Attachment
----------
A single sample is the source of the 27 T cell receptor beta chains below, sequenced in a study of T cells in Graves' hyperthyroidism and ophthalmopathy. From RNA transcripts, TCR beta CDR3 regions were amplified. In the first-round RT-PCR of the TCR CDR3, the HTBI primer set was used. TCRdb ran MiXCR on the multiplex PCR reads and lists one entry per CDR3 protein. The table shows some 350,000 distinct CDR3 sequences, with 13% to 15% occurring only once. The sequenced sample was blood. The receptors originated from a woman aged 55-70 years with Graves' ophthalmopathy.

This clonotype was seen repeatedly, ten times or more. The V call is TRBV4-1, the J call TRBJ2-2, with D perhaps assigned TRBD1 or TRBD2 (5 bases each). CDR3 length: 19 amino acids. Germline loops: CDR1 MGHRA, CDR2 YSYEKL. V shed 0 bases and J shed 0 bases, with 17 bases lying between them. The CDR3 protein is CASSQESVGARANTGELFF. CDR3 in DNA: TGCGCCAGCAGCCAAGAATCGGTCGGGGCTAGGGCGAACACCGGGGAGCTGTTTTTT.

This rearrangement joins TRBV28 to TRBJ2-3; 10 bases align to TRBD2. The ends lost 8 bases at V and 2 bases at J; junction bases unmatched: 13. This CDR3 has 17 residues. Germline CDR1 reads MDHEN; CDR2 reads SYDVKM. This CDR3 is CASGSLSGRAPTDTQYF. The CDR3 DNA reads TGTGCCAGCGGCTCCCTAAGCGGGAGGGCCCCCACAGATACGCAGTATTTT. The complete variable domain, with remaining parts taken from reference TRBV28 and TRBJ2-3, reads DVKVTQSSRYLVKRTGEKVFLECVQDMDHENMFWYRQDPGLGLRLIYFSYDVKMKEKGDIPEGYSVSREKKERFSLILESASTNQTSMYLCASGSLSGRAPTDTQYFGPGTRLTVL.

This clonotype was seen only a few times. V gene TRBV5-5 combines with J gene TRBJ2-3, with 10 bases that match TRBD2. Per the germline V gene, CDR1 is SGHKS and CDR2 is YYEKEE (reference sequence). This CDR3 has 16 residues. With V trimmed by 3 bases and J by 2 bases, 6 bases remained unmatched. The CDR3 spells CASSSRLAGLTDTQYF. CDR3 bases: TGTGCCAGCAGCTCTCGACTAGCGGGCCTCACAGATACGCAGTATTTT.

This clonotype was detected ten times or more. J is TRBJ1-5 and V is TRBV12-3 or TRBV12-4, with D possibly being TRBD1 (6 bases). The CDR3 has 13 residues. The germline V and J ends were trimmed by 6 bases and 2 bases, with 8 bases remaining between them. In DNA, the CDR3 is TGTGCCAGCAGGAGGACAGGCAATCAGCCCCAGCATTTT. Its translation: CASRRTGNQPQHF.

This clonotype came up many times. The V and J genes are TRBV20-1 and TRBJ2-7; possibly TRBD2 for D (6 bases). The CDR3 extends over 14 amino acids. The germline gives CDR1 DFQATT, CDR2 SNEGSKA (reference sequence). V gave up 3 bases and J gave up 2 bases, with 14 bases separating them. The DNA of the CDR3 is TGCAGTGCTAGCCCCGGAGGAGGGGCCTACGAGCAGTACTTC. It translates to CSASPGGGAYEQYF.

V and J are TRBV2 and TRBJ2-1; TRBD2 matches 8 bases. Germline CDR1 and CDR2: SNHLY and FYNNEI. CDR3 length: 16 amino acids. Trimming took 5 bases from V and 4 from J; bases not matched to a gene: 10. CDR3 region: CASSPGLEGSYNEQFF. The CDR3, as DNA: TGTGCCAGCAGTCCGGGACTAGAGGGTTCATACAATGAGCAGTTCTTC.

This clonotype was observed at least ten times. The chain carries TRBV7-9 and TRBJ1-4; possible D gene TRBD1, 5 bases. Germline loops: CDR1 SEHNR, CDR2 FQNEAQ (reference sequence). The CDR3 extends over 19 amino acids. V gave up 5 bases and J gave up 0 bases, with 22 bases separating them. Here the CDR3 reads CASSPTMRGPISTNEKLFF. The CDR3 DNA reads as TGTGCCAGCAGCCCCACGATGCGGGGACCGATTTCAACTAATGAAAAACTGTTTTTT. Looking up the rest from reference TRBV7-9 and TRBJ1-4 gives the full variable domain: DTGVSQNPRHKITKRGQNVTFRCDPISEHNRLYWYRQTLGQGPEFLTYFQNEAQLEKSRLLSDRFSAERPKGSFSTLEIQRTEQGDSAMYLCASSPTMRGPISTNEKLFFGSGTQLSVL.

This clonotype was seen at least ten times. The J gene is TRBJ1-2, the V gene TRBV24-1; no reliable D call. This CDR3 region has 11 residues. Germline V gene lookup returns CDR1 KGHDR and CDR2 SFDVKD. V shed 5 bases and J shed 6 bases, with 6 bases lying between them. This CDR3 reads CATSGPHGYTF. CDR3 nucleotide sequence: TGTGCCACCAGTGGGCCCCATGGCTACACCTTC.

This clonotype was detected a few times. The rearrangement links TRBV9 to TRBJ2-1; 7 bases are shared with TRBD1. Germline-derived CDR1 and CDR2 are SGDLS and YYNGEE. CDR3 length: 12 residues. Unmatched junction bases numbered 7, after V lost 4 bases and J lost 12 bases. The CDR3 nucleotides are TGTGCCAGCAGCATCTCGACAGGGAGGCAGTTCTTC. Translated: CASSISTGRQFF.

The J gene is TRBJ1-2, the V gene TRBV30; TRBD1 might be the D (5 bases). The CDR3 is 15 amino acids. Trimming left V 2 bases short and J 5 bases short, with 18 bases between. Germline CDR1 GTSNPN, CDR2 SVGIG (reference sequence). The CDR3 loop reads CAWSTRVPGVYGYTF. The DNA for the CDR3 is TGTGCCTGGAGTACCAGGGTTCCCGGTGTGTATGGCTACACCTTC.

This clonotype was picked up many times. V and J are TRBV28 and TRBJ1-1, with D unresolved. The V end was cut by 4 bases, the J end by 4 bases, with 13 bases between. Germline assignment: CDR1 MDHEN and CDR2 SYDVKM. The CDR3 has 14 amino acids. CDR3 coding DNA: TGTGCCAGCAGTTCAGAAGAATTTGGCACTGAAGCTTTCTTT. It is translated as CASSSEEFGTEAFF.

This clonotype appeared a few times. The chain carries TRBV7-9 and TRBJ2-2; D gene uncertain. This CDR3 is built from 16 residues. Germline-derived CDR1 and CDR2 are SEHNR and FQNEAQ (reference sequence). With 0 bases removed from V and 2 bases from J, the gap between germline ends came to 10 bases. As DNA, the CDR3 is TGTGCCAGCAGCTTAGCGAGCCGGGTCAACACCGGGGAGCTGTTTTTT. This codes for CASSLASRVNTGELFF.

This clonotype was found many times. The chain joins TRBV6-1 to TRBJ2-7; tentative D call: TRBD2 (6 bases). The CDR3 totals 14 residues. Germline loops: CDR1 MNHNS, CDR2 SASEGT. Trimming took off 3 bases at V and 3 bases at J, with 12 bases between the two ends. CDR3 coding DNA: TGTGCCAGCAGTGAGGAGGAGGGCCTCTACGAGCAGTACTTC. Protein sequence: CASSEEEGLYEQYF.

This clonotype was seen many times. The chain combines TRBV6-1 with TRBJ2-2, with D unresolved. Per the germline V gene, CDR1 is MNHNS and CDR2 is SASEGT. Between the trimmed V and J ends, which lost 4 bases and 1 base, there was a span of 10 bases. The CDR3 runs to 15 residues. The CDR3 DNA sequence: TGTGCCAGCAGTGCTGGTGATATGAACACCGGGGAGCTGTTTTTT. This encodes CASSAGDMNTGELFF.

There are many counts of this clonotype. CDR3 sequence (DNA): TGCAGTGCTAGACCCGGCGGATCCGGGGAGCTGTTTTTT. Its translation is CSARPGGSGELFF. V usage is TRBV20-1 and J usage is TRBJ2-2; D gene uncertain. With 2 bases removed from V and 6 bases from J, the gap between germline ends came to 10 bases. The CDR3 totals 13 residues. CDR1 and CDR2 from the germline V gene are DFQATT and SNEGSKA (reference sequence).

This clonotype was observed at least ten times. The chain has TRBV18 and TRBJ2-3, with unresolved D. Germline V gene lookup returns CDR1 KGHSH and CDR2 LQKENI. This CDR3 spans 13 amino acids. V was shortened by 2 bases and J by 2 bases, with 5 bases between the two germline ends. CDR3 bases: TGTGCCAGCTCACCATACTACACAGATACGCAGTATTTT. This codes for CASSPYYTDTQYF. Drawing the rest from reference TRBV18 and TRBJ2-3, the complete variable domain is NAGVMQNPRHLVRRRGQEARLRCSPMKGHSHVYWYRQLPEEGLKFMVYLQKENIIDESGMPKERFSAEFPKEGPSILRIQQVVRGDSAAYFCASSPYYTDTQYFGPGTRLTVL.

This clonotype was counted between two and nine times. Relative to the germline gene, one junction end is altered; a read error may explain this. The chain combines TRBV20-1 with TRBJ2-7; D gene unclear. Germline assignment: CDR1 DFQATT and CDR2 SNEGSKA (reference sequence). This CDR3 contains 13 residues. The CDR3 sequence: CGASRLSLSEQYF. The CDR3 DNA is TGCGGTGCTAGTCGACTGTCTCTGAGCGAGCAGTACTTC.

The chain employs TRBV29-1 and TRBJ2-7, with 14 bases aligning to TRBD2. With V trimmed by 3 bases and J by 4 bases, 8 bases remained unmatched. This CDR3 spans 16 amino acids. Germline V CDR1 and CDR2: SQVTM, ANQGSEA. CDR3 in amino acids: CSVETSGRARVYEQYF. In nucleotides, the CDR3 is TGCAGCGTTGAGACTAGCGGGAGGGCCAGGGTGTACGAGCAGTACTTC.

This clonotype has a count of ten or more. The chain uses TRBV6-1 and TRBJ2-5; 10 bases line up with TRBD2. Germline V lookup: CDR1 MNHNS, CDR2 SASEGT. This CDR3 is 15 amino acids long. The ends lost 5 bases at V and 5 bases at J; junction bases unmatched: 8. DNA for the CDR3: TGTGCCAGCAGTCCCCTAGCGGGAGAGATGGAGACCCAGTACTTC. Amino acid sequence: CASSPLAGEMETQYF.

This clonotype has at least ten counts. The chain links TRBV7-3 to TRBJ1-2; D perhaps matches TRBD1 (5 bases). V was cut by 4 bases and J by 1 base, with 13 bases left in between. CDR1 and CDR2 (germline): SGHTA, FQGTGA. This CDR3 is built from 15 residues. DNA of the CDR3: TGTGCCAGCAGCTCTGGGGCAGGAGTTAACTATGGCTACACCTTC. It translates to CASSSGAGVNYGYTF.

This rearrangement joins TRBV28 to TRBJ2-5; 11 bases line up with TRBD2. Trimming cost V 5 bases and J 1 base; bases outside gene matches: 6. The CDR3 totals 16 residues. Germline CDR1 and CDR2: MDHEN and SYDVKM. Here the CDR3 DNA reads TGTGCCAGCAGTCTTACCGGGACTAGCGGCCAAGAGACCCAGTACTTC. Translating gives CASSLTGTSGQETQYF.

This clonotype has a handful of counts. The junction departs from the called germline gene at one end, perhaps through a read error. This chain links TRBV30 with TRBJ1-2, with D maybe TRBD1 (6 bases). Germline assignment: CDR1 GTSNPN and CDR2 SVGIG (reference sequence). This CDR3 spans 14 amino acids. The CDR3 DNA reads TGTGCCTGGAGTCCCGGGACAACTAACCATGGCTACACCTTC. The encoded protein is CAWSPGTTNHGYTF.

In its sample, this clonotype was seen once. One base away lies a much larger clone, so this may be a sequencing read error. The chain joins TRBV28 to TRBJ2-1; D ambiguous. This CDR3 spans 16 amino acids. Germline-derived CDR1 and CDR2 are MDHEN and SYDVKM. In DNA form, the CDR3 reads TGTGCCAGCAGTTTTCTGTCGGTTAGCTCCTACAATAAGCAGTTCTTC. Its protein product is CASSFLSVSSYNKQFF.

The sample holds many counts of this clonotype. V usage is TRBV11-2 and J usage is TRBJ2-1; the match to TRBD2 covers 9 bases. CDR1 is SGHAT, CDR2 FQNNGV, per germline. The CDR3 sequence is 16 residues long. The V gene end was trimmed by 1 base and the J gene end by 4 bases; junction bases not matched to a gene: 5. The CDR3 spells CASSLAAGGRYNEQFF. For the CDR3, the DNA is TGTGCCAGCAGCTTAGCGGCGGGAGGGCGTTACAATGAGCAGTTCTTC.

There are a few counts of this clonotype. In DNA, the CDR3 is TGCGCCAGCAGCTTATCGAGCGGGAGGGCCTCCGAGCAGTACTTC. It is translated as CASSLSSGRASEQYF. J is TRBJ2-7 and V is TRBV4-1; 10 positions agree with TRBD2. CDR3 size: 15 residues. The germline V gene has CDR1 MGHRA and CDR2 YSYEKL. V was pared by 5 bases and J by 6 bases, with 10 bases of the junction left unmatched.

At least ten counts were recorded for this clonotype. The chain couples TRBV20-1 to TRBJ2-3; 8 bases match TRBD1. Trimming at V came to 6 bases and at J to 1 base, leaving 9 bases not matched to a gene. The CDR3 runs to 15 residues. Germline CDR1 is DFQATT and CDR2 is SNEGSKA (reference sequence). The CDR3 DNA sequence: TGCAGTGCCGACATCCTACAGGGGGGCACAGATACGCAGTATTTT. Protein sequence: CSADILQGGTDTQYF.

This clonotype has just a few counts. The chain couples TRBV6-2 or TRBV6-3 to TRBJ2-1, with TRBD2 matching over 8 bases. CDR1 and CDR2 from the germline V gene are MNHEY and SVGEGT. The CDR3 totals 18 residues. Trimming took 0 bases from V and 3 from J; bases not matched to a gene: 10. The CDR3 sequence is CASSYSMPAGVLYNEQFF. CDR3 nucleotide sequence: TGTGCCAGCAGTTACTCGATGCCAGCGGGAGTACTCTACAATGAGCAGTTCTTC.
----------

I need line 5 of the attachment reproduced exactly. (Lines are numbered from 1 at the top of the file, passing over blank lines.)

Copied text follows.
This clonotype was detected ten times or more. J is TRBJ1-5 and V is TRBV12-3 or TRBV12-4, with D possibly being TRBD1 (6 bases). The CDR3 has 13 residues. The germline V and J ends were trimmed by 6 bases and 2 bases, with 8 bases remaining between them. In DNA, the CDR3 is TGTGCCAGCAGGAGGACAGGCAATCAGCCCCAGCATTTT. Its translation: CASRRTGNQPQHF.